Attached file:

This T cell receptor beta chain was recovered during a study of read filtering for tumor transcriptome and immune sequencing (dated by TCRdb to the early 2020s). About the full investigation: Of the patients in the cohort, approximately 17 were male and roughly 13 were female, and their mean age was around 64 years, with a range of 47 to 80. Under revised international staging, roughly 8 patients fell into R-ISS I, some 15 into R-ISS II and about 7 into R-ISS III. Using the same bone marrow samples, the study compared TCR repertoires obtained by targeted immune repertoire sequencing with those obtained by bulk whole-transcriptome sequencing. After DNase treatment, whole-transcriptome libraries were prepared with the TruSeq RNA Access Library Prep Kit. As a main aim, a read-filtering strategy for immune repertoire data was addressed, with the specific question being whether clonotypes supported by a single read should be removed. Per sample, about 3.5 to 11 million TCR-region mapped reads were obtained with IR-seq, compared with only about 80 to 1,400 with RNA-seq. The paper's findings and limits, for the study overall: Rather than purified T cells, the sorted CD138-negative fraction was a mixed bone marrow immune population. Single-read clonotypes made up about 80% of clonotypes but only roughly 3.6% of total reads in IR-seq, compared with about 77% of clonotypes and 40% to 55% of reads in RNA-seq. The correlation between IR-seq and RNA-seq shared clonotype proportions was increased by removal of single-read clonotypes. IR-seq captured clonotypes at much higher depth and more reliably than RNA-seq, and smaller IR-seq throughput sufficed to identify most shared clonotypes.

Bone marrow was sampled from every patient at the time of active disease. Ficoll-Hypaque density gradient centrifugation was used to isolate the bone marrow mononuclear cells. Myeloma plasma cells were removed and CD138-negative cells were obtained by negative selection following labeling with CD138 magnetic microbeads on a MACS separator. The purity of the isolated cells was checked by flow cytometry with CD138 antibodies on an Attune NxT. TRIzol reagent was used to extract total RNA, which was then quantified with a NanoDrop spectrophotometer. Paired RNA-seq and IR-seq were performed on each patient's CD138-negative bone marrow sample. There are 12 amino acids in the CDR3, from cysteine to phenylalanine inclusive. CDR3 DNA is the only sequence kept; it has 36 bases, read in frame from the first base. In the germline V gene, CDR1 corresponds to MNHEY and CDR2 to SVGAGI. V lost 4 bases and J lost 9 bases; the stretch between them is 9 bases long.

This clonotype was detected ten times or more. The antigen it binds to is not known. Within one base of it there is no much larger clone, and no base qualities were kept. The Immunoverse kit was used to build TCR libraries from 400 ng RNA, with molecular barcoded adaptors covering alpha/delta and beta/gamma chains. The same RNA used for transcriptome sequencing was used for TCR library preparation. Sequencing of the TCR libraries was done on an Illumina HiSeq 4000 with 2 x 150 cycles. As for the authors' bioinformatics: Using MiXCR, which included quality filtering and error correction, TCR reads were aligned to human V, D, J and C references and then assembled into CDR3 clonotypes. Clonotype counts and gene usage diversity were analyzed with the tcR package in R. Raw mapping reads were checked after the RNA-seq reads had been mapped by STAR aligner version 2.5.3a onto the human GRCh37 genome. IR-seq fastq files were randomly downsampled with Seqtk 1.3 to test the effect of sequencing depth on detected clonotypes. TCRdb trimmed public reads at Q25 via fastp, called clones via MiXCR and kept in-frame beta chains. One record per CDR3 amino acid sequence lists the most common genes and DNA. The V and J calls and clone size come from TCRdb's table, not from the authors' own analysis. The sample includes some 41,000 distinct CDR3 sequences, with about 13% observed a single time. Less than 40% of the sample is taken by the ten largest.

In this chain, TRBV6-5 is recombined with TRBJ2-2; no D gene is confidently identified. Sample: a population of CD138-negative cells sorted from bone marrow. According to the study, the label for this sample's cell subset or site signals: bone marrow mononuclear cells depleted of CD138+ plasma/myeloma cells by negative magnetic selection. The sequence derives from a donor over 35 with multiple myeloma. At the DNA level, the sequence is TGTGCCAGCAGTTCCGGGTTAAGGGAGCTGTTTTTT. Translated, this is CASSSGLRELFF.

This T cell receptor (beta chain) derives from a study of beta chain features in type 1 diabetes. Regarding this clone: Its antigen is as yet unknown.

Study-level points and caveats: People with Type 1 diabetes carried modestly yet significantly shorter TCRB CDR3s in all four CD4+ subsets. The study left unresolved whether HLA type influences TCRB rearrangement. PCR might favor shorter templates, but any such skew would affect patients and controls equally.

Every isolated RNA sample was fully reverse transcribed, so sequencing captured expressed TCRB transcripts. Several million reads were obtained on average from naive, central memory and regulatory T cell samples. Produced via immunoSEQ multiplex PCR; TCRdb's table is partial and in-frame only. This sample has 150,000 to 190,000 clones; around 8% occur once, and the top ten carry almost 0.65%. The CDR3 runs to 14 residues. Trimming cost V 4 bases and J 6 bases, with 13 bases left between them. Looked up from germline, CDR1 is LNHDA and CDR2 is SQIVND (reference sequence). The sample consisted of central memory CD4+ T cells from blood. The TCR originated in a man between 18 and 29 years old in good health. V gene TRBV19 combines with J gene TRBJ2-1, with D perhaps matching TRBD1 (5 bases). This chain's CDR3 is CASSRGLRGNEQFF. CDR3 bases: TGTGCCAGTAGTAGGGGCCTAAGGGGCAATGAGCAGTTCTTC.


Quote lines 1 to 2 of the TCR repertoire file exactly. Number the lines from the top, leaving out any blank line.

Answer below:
This T cell receptor beta chain was recovered during a study of read filtering for tumor transcriptome and immune sequencing (dated by TCRdb to the early 2020s). About the full investigation: Of the patients in the cohort, approximately 17 were male and roughly 13 were female, and their mean age was around 64 years, with a range of 47 to 80. Under revised international staging, roughly 8 patients fell into R-ISS I, some 15 into R-ISS II and about 7 into R-ISS III. Using the same bone marrow samples, the study compared TCR repertoires obtained by targeted immune repertoire sequencing with those obtained by bulk whole-transcriptome sequencing. After DNase treatment, whole-transcriptome libraries were prepared with the TruSeq RNA Access Library Prep Kit. As a main aim, a read-filtering strategy for immune repertoire data was addressed, with the specific question being whether clonotypes supported by a single read should be removed. Per sample, about 3.5 to 11 million TCR-region mapped reads were obtained with IR-seq, compared with only about 80 to 1,400 with RNA-seq. The paper's findings and limits, for the study overall: Rather than purified T cells, the sorted CD138-negative fraction was a mixed bone marrow immune population. Single-read clonotypes made up about 80% of clonotypes but only roughly 3.6% of total reads in IR-seq, compared with about 77% of clonotypes and 40% to 55% of reads in RNA-seq. The correlation between IR-seq and RNA-seq shared clonotype proportions was increased by removal of single-read clonotypes. IR-seq captured clonotypes at much higher depth and more reliably than RNA-seq, and smaller IR-seq throughput sufficed to identify most shared clonotypes.

Bone marrow was sampled from every patient at the time of active disease. Ficoll-Hypaque density gradient centrifugation was used to isolate the bone marrow mononuclear cells. Myeloma plasma cells were removed and CD138-negative cells were obtained by negative selection following labeling with CD138 magnetic microbeads on a MACS separator. The purity of the isolated cells was checked by flow cytometry with CD138 antibodies on an Attune NxT. TRIzol reagent was used to extract total RNA, which was then quantified with a NanoDrop spectrophotometer. Paired RNA-seq and IR-seq were performed on each patient's CD138-negative bone marrow sample. There are 12 amino acids in the CDR3, from cysteine to phenylalanine inclusive. CDR3 DNA is the only sequence kept; it has 36 bases, read in frame from the first base. In the germline V gene, CDR1 corresponds to MNHEY and CDR2 to SVGAGI. V lost 4 bases and J lost 9 bases; the stretch between them is 9 bases long.